Coordinates: 39°28′45″N 0°22′33″W / 39.479293°N 0.375933°W / 39.479293; -0.375933

Exterior façade of the monumental Serrano gate, built in the 14th century.
Back façade that faces the city centre. The picture was taken from the top of Miguelete or Micalet tower
A picture of the towers that appeared in the magazine El Museo Universal in 1858.
The towers in 1870,[1] when they were a prison. Picture by Ainaud, commissioned by J. Laurent.

The Serrans Gate or Serranos Gate (Valencian: Porta dels Serrans, Valencian: [ˈpɔɾta ðels seˈrans]; Spanish: Puerta de Serranos, [ˈpwerta ðe seˈranos]), also known as Serrans Towers or Serranos Towers (Valencian: Torres dels Serrans, Valencian: [ˈtores ðels seˈrans]; Spanish: Torres de Serranos, [ˈtores ðe seˈranos]) is one of the twelve gates that formed part of the ancient city wall, the Christian Wall (Muralla cristiana), of the city of Valencia, Spain. It was built in Valencian Gothic style at the end of the 14th century (between 1392 and 1398). Its name is probably due to its location in the northeast of the old city centre, making it the entry point for the royal road (camí ral) connecting Valencia with the comarca or district of Els Serrans (along the road going northwest towards the mountains around Teruel and eventually leading to Saragossa) as well as the entry point for the royal road to Barcelona, or because the majority of settlers near there in the time of James I of Aragon were from the area around Teruel, whose inhabitants were often called serrans (mountain people) by the Valencians. Alternatively, the gate may also have been named after an important family, the Serrans, who lived in a street with the same name.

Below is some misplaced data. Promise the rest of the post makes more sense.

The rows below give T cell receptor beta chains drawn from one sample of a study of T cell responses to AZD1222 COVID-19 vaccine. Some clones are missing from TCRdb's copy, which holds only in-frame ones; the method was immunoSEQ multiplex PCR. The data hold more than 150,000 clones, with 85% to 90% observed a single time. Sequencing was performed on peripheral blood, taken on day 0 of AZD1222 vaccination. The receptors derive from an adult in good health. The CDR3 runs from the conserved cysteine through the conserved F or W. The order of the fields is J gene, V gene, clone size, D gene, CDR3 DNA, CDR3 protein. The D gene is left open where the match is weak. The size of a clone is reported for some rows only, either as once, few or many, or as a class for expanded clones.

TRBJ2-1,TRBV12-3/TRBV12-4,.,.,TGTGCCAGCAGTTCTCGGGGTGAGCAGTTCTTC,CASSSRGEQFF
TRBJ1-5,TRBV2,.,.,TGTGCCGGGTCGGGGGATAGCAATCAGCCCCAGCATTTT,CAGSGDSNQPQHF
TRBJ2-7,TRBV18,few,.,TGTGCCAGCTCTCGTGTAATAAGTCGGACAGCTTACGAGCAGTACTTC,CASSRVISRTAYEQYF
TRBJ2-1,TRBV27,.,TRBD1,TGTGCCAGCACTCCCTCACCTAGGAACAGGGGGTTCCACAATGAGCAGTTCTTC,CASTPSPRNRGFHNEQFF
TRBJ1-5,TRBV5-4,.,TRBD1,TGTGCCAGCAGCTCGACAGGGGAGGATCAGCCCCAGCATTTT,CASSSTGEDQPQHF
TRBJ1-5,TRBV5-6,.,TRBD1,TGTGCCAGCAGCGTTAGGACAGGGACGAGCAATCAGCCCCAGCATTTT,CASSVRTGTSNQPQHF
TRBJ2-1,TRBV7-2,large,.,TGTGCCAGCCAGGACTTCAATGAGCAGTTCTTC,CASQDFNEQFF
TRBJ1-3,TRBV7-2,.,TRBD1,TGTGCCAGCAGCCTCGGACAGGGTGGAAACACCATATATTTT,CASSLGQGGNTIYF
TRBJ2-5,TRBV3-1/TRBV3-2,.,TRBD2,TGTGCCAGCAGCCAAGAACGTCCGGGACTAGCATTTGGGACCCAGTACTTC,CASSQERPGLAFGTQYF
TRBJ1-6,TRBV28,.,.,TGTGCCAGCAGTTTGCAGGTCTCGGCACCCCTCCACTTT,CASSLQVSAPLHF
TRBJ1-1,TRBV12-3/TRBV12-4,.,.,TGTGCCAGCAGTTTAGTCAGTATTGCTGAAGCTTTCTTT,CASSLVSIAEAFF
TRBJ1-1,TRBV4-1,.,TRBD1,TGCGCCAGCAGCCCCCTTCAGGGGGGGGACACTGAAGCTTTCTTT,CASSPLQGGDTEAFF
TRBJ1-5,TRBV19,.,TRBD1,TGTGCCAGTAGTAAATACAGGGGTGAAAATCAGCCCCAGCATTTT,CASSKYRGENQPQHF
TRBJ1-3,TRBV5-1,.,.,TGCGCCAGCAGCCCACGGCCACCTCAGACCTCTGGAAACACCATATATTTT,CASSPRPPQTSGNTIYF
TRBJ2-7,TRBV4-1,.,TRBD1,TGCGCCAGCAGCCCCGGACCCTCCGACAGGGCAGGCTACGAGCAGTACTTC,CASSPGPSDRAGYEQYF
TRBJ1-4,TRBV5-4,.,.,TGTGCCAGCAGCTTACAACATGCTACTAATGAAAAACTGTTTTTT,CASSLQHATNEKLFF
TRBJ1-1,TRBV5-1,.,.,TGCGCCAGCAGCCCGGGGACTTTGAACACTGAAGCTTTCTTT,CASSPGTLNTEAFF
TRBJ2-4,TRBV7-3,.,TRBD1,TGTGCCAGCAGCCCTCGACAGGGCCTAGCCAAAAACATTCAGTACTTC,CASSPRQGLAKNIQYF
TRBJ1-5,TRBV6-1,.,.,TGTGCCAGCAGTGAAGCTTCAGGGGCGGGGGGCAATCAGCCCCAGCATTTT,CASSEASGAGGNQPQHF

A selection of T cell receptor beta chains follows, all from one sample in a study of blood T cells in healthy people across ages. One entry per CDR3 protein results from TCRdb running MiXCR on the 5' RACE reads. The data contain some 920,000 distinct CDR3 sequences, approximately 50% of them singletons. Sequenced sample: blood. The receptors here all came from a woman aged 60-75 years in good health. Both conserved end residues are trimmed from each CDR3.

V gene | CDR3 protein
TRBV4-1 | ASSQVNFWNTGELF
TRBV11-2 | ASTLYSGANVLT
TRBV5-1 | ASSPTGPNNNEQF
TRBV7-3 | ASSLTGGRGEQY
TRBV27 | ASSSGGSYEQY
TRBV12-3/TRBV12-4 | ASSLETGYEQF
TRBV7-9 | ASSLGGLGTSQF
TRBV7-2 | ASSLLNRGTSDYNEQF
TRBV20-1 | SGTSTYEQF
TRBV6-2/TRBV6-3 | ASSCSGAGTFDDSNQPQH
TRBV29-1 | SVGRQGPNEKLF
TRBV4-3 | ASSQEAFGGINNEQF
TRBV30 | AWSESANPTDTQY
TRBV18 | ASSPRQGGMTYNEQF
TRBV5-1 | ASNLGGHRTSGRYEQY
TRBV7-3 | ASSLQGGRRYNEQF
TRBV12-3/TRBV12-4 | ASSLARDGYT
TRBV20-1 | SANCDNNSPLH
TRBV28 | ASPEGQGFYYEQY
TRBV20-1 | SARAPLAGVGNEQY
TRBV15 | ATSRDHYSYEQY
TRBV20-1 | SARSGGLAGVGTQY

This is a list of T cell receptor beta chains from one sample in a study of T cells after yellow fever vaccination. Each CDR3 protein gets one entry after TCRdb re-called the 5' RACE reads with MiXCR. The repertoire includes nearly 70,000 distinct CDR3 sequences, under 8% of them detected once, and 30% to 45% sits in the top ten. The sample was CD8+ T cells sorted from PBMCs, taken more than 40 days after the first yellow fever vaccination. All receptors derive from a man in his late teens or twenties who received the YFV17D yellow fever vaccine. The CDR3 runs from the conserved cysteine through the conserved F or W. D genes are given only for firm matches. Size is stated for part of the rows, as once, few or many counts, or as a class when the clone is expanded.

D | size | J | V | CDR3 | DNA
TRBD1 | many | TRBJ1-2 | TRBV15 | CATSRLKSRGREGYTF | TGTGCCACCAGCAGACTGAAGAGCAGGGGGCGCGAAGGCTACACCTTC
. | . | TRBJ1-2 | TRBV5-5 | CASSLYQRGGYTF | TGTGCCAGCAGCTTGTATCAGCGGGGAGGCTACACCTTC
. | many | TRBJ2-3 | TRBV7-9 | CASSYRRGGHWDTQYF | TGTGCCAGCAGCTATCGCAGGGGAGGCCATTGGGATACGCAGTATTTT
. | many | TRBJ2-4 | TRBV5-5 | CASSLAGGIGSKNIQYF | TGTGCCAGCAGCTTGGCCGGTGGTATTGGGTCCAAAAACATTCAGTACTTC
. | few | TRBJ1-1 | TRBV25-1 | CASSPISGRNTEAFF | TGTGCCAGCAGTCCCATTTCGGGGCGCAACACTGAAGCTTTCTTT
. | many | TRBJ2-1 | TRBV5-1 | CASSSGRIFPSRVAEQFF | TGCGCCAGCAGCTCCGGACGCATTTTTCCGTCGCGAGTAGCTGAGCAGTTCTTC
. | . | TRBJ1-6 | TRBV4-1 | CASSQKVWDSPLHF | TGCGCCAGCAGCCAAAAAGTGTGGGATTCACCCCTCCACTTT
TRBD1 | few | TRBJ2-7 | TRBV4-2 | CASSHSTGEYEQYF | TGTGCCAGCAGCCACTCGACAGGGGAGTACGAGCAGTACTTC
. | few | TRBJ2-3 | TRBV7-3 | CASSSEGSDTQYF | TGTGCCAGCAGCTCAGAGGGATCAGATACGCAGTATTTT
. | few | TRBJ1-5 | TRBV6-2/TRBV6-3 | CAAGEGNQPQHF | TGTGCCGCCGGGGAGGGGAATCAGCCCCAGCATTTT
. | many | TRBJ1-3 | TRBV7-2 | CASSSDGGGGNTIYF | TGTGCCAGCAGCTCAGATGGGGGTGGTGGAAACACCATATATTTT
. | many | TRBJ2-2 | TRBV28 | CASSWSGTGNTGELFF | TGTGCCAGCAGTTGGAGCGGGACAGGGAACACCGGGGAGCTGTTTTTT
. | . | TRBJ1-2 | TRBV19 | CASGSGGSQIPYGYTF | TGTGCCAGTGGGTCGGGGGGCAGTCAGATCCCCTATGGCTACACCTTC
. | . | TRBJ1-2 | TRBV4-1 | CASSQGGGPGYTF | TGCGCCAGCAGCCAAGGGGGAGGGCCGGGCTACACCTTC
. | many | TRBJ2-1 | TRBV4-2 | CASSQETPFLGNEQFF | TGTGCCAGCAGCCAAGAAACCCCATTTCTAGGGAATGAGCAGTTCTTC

It is an important landmark and one of the best preserved monuments of Valencia. Of the ancient city wall, which was pulled down in 1865 on the orders of the provincial governor Cirilio Amorós, only the Serrans Towers, the 15th century Quart Towers, and some other archaeological remains and ruins, such as those of the Jewish Gate (Puerta de los Judíos), have survived. The Torres de Serrans were built in the 14th century, 1392, by Pere Balaguer. It was the main entrance to the city and it was originally built with a defensive function. From 1586 until 1887 the towers were used as a prison for nobles.